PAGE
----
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Biodiesel Global

I wanted to touch on the international oilseed market.

International opportunities can hardly be measured. Jatropha , Palm,  Milletia in Central and South America is going to be a very strong market. Because our processors are capable of refining all vegetable oils, rendered animal fats and recycled fryer grease into biodiesel they have significant value in almost every country in the world. The price per gallon savings on biodiesel is usually higher internationally due to the fact that fuel is not as heavily subsidized abroad.  The international oilseed feedstock  market is in its infancy  and the research is quite broad one example specifically is  GXE’s Jatropha report focused solely on Jatropha Curcas.  The common protocol is to press the oil seed feedstock using a seed press.  Raw oil most always needs to be run through a filter Depending on the feedstock it may also need to be degummed prior to conversion.  We can extrapolate from these reports that there are many strong indicators of a greater need for a small scale mid-market level refinery outside the US. We can analyze the amount of existing oil crop plantations there are and the projected devolping plantations (See page 25-28 GXE report) There is a global “gold rush” happening to fulfill the worlds biodiesel demands especially with government mandates being implemented a very rapid rate. This rush started in Africa and Southeast Asia, according the GXE report and is “making it’s way west” to Central and South American countries.  According to the GXE report an estimated 49% of plantations in 2013 will be under 1000 Hectares. (Ha) 21% of will be R&D/research plantations. These are prime targets for small scale refineries. This will make up 70% of the projected 13M Ha, (9.1 million Ha)  If we multiply this by the average yield of 800 gallons per Ha this mean there are an estimated 7.2 billion gallons of Jatropha Oil that will need refining from plantations that are smaller than 1000 ha. each where our mobile unit is a perfect fit.

(Please keep in mind that both GFE and UBA have achieved as much as 2000 gallons per hectare on their plantations)

If we look at the infrastructure of these plantations we can determine that:

1.) A portion of these large plantations are either owned or managed by domestic entities, such as GFE Glogal, and GCE farms. I spoke with Steven Francis a while back who is the CEO of McDonald Francis Farms, who is just now expanding into the Global Jatropha Market (they were mainly camelina) and he told me that, although they own a very large 2 million gallon year (mgy) refinery, most of these companies do not and can not afford the 10+ million dollars it costs to build one. So they are forced to sell the Crude raw oil.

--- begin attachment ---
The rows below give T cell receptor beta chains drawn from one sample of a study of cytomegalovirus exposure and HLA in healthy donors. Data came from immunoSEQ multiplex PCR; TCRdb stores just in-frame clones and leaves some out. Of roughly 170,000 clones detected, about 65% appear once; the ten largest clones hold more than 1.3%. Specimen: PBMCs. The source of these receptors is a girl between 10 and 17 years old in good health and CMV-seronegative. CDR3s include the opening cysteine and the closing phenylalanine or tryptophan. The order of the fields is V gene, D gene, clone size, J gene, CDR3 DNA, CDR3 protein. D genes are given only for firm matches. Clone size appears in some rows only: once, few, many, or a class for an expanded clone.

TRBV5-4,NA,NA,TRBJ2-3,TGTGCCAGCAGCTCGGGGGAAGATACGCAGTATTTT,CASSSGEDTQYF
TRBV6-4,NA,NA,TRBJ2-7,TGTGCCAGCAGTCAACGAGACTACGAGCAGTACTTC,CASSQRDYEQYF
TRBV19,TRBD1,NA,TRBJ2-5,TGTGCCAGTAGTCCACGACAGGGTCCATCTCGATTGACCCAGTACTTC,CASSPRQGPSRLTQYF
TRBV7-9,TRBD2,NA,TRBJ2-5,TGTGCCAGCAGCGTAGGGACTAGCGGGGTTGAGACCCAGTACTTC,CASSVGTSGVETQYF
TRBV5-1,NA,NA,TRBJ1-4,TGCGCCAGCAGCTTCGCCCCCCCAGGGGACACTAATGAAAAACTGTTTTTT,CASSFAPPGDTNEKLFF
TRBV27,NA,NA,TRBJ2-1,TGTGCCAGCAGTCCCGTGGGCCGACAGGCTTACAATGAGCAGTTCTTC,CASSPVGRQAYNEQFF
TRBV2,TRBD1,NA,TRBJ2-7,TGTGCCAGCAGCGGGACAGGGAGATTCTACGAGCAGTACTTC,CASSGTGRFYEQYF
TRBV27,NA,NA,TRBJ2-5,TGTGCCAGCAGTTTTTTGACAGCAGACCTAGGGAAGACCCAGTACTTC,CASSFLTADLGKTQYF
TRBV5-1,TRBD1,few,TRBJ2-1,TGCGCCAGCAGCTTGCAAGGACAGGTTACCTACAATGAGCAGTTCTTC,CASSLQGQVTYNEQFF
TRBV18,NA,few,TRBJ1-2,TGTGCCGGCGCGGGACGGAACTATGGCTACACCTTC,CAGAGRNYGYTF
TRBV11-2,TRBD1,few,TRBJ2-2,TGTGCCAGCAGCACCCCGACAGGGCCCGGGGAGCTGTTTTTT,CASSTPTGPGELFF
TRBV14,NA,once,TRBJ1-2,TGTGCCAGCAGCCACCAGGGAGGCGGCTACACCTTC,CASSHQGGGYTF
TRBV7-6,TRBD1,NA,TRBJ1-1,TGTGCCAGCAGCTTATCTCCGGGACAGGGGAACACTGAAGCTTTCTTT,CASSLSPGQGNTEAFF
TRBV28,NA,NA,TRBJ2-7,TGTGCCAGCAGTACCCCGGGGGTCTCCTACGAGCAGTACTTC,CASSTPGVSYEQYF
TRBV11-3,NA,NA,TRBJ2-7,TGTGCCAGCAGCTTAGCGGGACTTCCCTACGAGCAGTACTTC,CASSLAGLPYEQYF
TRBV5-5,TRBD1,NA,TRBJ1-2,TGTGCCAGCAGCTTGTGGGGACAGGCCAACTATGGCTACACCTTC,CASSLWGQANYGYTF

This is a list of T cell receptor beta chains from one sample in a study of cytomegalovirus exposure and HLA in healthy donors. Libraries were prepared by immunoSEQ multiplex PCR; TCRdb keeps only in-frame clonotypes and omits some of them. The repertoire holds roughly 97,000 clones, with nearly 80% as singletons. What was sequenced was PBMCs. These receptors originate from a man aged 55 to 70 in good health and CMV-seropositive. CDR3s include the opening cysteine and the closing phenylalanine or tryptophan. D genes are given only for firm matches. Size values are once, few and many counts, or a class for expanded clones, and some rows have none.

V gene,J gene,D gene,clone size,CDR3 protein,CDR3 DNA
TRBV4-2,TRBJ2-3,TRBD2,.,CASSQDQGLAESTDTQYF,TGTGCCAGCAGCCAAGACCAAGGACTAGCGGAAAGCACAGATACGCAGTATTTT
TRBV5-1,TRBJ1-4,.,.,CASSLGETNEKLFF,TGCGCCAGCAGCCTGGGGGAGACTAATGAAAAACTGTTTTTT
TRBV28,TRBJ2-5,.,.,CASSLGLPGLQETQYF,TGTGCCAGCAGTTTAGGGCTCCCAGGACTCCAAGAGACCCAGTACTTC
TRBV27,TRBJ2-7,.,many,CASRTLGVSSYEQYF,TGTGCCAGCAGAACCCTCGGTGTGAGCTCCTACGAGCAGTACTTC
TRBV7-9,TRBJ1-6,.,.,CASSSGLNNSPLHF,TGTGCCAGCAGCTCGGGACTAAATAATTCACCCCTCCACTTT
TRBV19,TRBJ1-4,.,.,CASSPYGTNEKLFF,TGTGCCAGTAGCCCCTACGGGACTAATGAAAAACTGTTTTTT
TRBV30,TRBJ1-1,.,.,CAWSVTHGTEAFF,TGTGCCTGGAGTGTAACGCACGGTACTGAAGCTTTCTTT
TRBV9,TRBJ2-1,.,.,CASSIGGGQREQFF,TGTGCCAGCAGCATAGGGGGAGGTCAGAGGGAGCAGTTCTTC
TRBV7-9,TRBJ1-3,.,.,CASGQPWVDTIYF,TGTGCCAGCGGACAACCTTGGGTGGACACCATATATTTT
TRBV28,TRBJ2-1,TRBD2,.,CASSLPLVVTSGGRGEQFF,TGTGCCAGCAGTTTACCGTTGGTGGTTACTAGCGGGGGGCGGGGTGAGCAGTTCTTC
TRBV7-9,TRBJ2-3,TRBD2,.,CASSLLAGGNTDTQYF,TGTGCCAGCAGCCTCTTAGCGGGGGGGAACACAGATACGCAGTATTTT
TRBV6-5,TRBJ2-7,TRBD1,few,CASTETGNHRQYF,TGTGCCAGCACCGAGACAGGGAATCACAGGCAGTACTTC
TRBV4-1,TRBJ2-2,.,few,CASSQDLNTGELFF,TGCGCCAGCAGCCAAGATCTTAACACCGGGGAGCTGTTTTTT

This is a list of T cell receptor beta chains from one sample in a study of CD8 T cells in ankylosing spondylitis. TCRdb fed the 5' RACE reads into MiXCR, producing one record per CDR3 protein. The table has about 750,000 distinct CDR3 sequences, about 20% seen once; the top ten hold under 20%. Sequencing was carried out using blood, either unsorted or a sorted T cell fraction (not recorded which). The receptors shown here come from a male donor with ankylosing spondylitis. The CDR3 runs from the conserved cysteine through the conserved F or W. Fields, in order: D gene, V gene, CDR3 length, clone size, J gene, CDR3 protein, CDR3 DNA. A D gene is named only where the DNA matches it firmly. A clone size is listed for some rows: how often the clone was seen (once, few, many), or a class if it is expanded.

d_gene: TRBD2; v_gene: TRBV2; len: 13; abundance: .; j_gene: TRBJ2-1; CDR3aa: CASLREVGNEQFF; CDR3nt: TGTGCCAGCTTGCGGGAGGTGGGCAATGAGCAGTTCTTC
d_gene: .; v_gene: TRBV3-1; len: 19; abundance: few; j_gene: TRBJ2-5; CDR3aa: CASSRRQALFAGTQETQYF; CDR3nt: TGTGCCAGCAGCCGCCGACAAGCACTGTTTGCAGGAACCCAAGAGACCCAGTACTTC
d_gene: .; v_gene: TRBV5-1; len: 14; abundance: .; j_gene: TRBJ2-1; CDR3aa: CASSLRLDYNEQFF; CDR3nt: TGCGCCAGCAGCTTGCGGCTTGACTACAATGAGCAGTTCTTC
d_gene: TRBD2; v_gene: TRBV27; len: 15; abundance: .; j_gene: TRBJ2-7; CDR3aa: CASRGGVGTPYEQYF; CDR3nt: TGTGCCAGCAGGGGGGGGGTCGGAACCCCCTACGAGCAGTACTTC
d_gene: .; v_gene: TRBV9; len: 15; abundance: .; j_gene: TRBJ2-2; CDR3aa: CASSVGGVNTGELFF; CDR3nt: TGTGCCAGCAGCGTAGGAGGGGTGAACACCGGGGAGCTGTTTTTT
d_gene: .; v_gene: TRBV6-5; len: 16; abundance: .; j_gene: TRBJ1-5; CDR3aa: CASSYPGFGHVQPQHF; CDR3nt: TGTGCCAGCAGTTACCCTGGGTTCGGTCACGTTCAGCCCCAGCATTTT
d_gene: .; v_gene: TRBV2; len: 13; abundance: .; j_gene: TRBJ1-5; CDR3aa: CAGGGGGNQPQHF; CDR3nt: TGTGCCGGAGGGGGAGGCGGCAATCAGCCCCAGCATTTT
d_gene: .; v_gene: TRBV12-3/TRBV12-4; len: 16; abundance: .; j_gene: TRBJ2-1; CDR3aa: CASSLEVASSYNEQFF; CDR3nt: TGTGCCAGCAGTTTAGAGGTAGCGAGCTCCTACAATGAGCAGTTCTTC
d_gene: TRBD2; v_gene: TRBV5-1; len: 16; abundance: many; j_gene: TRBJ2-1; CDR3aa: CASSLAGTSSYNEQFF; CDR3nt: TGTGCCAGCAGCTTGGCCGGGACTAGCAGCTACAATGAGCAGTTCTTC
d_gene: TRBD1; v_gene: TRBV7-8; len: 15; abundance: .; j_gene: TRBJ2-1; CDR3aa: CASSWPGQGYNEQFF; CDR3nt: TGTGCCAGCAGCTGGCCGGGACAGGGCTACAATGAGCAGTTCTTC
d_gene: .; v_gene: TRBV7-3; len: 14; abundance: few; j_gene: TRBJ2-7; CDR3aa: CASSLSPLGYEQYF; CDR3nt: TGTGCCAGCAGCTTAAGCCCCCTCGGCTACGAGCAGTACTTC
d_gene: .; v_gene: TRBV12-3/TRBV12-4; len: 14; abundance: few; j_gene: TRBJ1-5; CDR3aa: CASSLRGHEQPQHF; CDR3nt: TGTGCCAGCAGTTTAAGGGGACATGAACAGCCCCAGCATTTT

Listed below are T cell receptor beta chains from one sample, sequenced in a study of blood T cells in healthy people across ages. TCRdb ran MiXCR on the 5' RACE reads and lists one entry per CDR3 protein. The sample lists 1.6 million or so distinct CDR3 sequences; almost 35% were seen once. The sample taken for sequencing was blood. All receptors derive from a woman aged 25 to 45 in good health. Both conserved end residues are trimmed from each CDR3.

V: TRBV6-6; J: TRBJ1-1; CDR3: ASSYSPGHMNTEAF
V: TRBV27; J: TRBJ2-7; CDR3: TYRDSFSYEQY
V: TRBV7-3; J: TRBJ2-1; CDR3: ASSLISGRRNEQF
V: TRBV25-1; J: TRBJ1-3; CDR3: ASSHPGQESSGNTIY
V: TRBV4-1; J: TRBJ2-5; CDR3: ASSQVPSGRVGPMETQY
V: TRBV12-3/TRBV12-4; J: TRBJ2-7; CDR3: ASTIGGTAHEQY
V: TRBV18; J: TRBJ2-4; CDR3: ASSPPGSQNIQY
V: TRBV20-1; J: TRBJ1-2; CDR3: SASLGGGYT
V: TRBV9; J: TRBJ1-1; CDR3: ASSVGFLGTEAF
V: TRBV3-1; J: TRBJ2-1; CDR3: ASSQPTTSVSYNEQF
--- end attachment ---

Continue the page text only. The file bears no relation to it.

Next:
2.) The rest of these plantations appear to be made up of very small farms, some have formed co-ops, and these farms would directly benefit from having a small scale refinery.

Another interesting, and still (relatively new) business model is the Multi-purpose Real Estate market; micro investments in land plots suitable for development years down the road. In the mean time Jatropha plantations are implemented and a portion of the proceeds go back to the investor. These companies are also expressing interest in refining their own fuel, since they receive double the return.

If you look at the GXE report, the number of Hectares planted is expected to grow from 5 million in 2010 to 13 million in 2015.

These are just the Jatropha based studies. There are many more opportunities with the rising popularity of Maringa and other plant / seed oil feedstocks and the monetization of WVO in other countries as well.

My guess is there is a tremendous need for our processors in Indonesia and Malaysia. Comprised of over 14,000 separate islands they are now the world’s leader in biodiesel feedstock (raw oil) production. They harvest the oilseed, press the oil and sell this feedstock to China. China then refines it into biodiesel for internal consumption or for sale to Europe Mobile refineries are the missing link in this chain. Feedstock + Mobile Refineries = Fuel. To construct a centralized large scale refinery on one of the 14,000 islands, then build the necessary infrastructure to get the feedstock to said refinery and the infrastructure to distribute finished biodiesel back to the islands is simply unfeasible. With our self-contained, mobile units these challenges disappear. This is but one case of many, i.e. all of Southeast Asia, Africa, Haiti, Brazil, Australia